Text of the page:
Investigate design system tools (more detail to follow)
2. Define ways of working and governance for the UX team
Currently there are no defined ways of working for the team. This can lead to confusion, duplication of effort, and worst of all burnout. As a small team, we need to work smarter not harder.
Introduce a ‘creative brief’ for incoming work requests
Work with scrum masters to set up the appropriate UX boards in Jira
Create prioritised backlogs
Visualise the quantity of work
Identify global and product specific workload
All experience design to be signed off by UX Strategist prior to release
Establish experience design principles
Explore ways to embed UX into development lifecycle
Explore ways to embed UX into R&D
3. Develop a research and feedback strategy
Investment in research in 2020 will be manifested in the setup of the right tools.
We should hire a user researcher in 2020. If this is not possible then designers will need to step into research roles temporarily in order to gather much needed insights.
With the limited resource available in 2020, it would be prudent to focus research efforts on AAH and digital finance as our main areas of potential growth and product innovation.
A research team needs frequent and timely feedback for analysis and synthesisation. This will predominantly be quantitative and will be brought to life alongside qualitative research. As such a comprehensive feedback strategy should be defined to plan what types of feedback are required, at what frequency, and where the data should be collated.
In 2021, design and research should split into separate disciplines with appropriate hiring into each discipline.
Research is our most powerful tool – it means we can truly be one think ahead. It empowers us to be a leader not a follower. As such, investment in the discipline of user research is highly recommended.
Articulate a clear feedback strategy
Implement software tracking on our services
Build a feedback mechanism into our interface
Frequent client surveys
Frequent client visits / interviews / remote user testing
Horizon scanning (how do we gather intelligence from the market and prospects)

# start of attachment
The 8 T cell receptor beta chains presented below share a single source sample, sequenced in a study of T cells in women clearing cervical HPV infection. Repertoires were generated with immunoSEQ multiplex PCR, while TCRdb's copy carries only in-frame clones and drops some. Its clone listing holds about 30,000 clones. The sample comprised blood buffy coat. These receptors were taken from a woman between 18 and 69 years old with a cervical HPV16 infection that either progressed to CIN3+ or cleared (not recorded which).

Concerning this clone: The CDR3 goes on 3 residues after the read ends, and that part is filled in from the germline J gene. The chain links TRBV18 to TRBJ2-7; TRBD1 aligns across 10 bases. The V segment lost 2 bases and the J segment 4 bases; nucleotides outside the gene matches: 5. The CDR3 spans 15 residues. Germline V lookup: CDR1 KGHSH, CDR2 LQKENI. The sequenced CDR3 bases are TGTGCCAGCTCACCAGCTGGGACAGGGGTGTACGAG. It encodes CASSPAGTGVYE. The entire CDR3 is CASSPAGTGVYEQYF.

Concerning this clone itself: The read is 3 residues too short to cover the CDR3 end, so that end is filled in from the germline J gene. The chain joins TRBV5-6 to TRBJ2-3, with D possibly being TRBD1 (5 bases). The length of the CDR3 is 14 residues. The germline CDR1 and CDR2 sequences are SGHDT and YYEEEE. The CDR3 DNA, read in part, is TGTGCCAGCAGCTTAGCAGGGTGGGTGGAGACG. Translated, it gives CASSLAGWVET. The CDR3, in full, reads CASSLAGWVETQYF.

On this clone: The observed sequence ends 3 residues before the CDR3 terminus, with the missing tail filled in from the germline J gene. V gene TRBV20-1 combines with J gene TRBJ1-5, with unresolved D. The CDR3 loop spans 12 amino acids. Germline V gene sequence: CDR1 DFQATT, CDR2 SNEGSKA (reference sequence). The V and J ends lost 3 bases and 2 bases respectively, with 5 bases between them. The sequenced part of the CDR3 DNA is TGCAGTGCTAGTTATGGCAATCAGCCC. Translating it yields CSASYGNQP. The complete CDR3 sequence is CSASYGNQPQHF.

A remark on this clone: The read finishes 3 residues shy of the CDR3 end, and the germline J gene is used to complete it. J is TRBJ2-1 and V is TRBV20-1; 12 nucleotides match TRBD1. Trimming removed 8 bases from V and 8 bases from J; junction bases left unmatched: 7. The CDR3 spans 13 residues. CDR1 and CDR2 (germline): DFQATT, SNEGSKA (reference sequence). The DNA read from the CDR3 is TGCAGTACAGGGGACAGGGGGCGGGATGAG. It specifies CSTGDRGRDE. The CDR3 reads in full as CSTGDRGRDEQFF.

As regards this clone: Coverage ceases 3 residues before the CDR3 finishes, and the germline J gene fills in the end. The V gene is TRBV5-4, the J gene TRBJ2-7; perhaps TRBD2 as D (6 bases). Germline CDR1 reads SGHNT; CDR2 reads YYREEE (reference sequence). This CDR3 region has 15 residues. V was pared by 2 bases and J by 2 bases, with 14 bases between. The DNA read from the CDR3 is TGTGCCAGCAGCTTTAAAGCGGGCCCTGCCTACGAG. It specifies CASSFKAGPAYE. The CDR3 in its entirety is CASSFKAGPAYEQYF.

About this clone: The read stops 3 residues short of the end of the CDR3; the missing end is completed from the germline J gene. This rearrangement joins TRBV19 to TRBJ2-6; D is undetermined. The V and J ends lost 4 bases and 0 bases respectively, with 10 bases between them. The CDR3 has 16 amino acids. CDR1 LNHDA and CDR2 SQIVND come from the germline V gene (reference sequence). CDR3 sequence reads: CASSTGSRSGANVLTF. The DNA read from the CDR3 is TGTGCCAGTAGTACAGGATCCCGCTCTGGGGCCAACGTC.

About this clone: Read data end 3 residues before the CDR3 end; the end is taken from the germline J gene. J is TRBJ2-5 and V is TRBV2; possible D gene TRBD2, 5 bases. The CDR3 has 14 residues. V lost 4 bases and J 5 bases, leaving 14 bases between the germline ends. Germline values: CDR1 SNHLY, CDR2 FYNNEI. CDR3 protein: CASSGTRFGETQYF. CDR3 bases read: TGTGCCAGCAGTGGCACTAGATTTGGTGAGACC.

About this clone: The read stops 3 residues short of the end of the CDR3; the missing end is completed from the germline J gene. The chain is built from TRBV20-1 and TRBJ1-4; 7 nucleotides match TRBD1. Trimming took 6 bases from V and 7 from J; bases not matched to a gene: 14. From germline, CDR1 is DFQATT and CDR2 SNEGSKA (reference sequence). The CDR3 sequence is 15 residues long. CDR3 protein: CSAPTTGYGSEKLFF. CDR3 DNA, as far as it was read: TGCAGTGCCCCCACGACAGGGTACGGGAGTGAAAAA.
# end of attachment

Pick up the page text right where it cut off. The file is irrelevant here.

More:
Split design and research into separate disciplines (2021)
4. Develop a research repository
The user needs for a research repository are as follows:
I need to efficiently organise, search and reuse my past research insights
I need to respond to business insight requests quickly
I need to be able to find patterns across multiple studies
I need to be able to share data and key insights across the organisation
I need my research team to work quickly and efficiently
I need to be able to find insights quickly so that I can get back to more complex tasks
I need to reduce wasted effort on conducting research that has already been done
Aptitude will only be one think ahead if everybody has access to research insights. As such, it is imperative that we build a research repository. The data structure must be carefully planned for scalability and accessibility.
5. Plan for scalable, consistent, efficient design
A design system is a centralised environment. It is a collection of reusable components, guided by clear standards, that can be assembled to build any number of applications. It's a modular resource that can often automate a lot of frontend coding. The modular, object-oriented nature of a design system speaks to the modular nature of development and should greatly improve alignment.
Historically ‘pattern libraries’ would typically live in a PDF or a wiki, which meant that they were static and difficult to keep up to date. The aspiration for designers and developers today is a more dynamic or “living” pattern library that contains the design patterns, as well as the live code used to build them. A living style guide or pattern library is more than a reference document — it’s the actual working patterns used to create an interface for a digital product.